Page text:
Michael Albanese, Caterpillar Awards 2019, Recipient. The Caterpillar Awards of the Hamilton Monarch Awards recognize the efforts of beginner gardeners, people making small gardens or “first try” gardens, regardless of the property size and
people with small “postage stamp” properties.
Michael Albanese’s garden is a rain garden, which is fitting since he is President of Avesi Stormwater and Landscape Solutions, where he helps people integrate rainwater into their landscapes.
By using his front yard to showcase a rain garden, Michael hopes to raise awareness around rainwater management and see more rain gardens in the community. His involvement with rain gardens dates back to 2008 during his undergraduate education in Earth Systems Science at the University of Waterloo: “That is where I was introduced to the concept of stormwater management and how it impacts our freshwater resources.” As Michael points out residential sites are critical to watershed health: “I saw a real opportunity to help people use their landscapes for good – being a steward for the environment starts at home, it doesn’t have to be the responsibility of cities.”
For Michael, we can take these spaces and make them better for people and the environment and improve our quality of water; "It’s important to think of rainwater as a resource rather than a nuisance. Everyone has a role to play, simple changes can improve the health of your watershed, that’s the beauty of this.”
Michael says he appreciates the Monarch Awards because it offers a chance to showcase practical solutions: “In general we can get so much more out of our landscapes. I realized action is the only thing that will help; it’s one thing to study an issue, it’s another thing to do something about it.”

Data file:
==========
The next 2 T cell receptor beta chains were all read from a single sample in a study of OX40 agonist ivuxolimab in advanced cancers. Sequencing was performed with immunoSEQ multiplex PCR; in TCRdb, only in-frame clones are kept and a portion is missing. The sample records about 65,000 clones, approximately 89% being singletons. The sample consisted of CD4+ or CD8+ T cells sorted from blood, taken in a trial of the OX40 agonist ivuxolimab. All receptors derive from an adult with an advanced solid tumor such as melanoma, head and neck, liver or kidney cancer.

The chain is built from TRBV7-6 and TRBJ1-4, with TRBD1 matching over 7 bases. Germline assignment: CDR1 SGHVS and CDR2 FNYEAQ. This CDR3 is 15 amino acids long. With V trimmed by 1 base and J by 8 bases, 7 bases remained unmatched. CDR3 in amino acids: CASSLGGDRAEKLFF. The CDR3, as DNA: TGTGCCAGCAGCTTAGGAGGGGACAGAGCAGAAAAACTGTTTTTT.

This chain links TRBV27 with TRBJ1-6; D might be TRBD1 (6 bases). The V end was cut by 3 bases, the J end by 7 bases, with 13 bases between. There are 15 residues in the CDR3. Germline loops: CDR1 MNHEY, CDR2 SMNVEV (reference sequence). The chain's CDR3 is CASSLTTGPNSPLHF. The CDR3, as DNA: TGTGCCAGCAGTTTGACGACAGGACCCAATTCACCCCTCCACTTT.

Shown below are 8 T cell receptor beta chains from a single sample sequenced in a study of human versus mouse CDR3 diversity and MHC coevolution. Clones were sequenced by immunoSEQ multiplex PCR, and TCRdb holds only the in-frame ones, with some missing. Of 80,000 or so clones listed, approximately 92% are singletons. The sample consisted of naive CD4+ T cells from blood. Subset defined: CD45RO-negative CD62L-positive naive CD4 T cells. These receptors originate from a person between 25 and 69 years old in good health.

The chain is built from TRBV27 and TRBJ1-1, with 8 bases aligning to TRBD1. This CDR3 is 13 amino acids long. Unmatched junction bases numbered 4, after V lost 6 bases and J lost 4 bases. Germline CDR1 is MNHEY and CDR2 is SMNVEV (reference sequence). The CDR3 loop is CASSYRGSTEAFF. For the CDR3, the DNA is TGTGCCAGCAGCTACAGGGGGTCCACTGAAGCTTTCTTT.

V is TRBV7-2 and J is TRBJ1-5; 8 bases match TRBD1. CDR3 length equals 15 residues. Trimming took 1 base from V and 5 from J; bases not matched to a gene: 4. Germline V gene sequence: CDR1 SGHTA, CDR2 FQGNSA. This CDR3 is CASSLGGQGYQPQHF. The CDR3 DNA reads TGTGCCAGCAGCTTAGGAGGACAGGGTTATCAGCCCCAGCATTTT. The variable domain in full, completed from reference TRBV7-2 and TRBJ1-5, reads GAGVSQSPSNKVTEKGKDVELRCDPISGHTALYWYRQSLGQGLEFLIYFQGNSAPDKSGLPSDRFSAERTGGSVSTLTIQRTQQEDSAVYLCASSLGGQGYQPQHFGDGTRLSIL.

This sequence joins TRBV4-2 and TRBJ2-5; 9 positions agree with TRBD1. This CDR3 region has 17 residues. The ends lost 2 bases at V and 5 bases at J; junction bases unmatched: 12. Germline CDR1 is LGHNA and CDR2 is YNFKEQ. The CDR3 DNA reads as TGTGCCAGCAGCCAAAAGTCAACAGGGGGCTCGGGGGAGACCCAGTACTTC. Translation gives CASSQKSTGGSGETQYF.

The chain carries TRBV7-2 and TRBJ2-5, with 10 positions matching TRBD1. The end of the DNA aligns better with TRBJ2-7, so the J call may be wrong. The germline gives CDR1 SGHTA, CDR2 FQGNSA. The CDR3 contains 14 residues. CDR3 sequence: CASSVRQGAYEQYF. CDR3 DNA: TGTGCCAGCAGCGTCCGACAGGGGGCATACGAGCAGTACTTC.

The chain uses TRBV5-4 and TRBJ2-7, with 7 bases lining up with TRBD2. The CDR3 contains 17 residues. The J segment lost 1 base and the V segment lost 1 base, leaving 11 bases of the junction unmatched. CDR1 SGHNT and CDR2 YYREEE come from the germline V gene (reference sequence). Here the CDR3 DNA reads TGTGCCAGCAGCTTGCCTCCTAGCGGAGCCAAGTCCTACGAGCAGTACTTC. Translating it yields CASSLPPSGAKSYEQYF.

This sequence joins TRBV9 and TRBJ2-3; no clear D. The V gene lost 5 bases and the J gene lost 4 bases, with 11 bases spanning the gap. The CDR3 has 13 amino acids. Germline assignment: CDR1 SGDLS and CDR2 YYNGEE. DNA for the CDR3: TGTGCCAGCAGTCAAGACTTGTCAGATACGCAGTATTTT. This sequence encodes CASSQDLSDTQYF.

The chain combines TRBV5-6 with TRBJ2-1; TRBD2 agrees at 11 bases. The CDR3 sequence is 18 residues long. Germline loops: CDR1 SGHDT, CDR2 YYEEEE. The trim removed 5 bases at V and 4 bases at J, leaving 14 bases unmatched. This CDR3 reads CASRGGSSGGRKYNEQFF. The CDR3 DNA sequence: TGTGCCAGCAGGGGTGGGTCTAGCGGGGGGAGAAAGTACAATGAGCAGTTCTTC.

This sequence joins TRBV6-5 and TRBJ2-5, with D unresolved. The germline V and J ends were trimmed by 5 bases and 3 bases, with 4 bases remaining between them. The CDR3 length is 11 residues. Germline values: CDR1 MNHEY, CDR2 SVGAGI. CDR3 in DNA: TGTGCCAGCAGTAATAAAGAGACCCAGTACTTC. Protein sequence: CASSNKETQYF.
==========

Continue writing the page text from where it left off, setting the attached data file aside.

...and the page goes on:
In Michael’s case, the house he lives in had a perpetually wet backyard and water problems in the basement. The downspouts were draining water too close to the house: “Once I moved the downspouts further away from the house; it became a question of how to use soil and plants to absorb this water into the landscape.”
We asked Michael how difficult is it to build a rain garden? He responds that rain gardens vary in complexity.
“When I first started, I thought it had to be really elaborate,” Michael says, “but I find the more rain gardens I build, it’s not so complicated. You don’t need a PhD.”
Michael’s parting words? “I like to let the landscapes that I build do the talking for me — which plants are growing; which insects are around; how is the soil being managed, how is the landscape interacting with water.”
We agree, and that’s why Michael has joined the Hamilton Monarch Awards team as a judge for the 2020 Monarch Awards. We can’t wait!
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